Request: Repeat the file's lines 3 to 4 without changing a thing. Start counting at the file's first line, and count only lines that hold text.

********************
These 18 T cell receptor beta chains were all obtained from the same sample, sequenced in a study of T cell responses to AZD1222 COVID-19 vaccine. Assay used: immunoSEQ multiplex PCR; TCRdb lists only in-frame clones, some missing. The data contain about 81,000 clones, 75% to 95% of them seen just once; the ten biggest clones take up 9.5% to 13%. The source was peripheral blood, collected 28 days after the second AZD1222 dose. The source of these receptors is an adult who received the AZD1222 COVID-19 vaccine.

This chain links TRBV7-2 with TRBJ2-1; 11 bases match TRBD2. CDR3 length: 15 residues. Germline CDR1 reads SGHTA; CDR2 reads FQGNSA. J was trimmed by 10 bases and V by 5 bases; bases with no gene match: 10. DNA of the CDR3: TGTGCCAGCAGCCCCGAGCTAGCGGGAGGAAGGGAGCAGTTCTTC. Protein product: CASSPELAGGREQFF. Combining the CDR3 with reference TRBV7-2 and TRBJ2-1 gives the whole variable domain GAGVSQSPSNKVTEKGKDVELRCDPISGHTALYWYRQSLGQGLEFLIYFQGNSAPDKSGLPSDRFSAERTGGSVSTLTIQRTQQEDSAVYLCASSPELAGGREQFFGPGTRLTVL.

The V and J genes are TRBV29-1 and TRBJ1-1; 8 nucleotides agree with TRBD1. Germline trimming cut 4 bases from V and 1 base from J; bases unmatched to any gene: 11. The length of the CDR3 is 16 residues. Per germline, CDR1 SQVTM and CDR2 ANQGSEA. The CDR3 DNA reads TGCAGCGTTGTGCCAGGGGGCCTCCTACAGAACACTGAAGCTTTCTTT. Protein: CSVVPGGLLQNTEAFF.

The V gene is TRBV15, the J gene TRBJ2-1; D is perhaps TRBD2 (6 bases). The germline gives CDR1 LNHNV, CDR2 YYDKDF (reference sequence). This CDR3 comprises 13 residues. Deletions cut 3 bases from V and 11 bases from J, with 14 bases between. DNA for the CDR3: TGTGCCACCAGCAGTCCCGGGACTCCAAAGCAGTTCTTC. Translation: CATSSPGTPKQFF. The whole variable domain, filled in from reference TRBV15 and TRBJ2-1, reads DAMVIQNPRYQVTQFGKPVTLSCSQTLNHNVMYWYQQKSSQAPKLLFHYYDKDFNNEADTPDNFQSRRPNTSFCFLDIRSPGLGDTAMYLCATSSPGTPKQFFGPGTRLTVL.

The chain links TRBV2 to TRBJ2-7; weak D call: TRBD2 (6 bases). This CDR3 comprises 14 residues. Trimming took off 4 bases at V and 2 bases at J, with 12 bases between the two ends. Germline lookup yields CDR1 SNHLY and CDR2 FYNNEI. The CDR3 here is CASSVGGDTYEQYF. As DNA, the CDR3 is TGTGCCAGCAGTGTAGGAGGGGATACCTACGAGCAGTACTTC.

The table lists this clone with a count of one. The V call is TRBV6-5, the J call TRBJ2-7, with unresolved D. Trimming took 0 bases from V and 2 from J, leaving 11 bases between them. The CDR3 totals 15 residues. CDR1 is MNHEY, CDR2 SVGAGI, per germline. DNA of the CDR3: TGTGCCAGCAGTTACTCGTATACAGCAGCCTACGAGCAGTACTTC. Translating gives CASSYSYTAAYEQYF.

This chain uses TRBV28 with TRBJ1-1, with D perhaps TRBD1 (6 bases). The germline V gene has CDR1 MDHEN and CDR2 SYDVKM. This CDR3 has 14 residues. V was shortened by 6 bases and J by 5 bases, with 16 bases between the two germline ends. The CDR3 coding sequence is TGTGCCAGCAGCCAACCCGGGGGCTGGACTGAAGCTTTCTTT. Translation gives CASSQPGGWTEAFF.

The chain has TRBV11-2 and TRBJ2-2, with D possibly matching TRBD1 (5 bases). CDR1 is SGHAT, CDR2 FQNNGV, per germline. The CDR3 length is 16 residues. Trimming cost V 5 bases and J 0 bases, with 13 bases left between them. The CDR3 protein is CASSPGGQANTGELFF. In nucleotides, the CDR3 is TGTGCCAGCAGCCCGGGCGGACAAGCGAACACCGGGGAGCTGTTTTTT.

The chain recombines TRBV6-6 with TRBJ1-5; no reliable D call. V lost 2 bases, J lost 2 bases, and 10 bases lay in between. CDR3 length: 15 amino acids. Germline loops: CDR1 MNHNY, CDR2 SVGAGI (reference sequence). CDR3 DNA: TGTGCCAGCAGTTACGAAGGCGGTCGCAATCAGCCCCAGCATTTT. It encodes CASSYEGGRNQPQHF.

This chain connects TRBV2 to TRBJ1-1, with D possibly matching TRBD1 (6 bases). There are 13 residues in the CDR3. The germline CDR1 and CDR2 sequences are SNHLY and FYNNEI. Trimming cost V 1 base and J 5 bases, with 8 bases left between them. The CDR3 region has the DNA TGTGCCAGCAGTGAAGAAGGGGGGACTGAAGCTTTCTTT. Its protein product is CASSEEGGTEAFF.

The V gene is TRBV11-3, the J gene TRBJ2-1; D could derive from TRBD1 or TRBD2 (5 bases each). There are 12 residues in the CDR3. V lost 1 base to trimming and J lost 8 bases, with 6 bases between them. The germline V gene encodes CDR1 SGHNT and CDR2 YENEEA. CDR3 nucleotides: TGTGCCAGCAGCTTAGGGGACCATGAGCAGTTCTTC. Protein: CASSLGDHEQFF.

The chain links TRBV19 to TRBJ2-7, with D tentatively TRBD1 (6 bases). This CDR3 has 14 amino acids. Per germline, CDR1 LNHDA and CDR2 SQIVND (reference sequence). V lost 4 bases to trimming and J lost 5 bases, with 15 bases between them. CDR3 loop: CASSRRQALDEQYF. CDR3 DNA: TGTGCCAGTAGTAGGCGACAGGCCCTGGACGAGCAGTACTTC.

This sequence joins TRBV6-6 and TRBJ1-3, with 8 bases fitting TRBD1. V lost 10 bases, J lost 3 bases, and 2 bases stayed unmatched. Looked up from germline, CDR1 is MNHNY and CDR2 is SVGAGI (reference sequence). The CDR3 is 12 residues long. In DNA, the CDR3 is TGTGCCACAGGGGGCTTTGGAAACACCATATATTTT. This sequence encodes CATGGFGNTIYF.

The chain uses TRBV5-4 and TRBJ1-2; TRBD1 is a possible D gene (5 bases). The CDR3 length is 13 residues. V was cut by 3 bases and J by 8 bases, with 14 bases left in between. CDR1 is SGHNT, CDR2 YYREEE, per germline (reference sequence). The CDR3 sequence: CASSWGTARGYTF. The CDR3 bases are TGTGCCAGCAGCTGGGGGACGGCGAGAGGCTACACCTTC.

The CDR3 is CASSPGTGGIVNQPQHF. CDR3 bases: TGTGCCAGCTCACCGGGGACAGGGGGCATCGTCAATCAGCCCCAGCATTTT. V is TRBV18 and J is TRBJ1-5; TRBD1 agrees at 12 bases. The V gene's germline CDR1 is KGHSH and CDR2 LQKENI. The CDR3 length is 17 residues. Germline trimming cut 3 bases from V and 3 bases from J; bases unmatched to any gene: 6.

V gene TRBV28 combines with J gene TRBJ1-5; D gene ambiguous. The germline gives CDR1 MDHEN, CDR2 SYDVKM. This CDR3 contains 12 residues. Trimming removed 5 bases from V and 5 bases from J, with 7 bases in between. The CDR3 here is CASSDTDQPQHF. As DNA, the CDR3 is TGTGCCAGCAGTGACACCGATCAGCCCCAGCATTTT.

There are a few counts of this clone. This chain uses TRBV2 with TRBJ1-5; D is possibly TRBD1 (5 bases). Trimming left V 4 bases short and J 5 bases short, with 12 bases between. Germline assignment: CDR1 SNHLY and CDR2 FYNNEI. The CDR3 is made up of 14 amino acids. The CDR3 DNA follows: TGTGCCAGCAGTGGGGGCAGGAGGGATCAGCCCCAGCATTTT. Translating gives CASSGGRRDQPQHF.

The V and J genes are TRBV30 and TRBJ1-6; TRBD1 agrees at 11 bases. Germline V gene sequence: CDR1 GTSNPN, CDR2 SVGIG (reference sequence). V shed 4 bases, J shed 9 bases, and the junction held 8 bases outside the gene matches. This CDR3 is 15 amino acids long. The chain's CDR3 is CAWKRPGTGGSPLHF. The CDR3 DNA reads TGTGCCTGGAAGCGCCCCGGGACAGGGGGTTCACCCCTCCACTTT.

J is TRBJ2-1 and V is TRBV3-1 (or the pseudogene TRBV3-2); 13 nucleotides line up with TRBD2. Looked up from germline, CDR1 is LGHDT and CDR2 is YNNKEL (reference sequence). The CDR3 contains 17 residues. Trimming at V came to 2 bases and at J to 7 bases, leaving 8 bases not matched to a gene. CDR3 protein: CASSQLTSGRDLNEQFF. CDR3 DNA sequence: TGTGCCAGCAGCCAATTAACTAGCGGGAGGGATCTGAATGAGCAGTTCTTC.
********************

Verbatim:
The V and J genes are TRBV29-1 and TRBJ1-1; 8 nucleotides agree with TRBD1. Germline trimming cut 4 bases from V and 1 base from J; bases unmatched to any gene: 11. The length of the CDR3 is 16 residues. Per germline, CDR1 SQVTM and CDR2 ANQGSEA. The CDR3 DNA reads TGCAGCGTTGTGCCAGGGGGCCTCCTACAGAACACTGAAGCTTTCTTT. Protein: CSVVPGGLLQNTEAFF.

The V gene is TRBV15, the J gene TRBJ2-1; D is perhaps TRBD2 (6 bases). The germline gives CDR1 LNHNV, CDR2 YYDKDF (reference sequence). This CDR3 comprises 13 residues. Deletions cut 3 bases from V and 11 bases from J, with 14 bases between. DNA for the CDR3: TGTGCCACCAGCAGTCCCGGGACTCCAAAGCAGTTCTTC. Translation: CATSSPGTPKQFF. The whole variable domain, filled in from reference TRBV15 and TRBJ2-1, reads DAMVIQNPRYQVTQFGKPVTLSCSQTLNHNVMYWYQQKSSQAPKLLFHYYDKDFNNEADTPDNFQSRRPNTSFCFLDIRSPGLGDTAMYLCATSSPGTPKQFFGPGTRLTVL.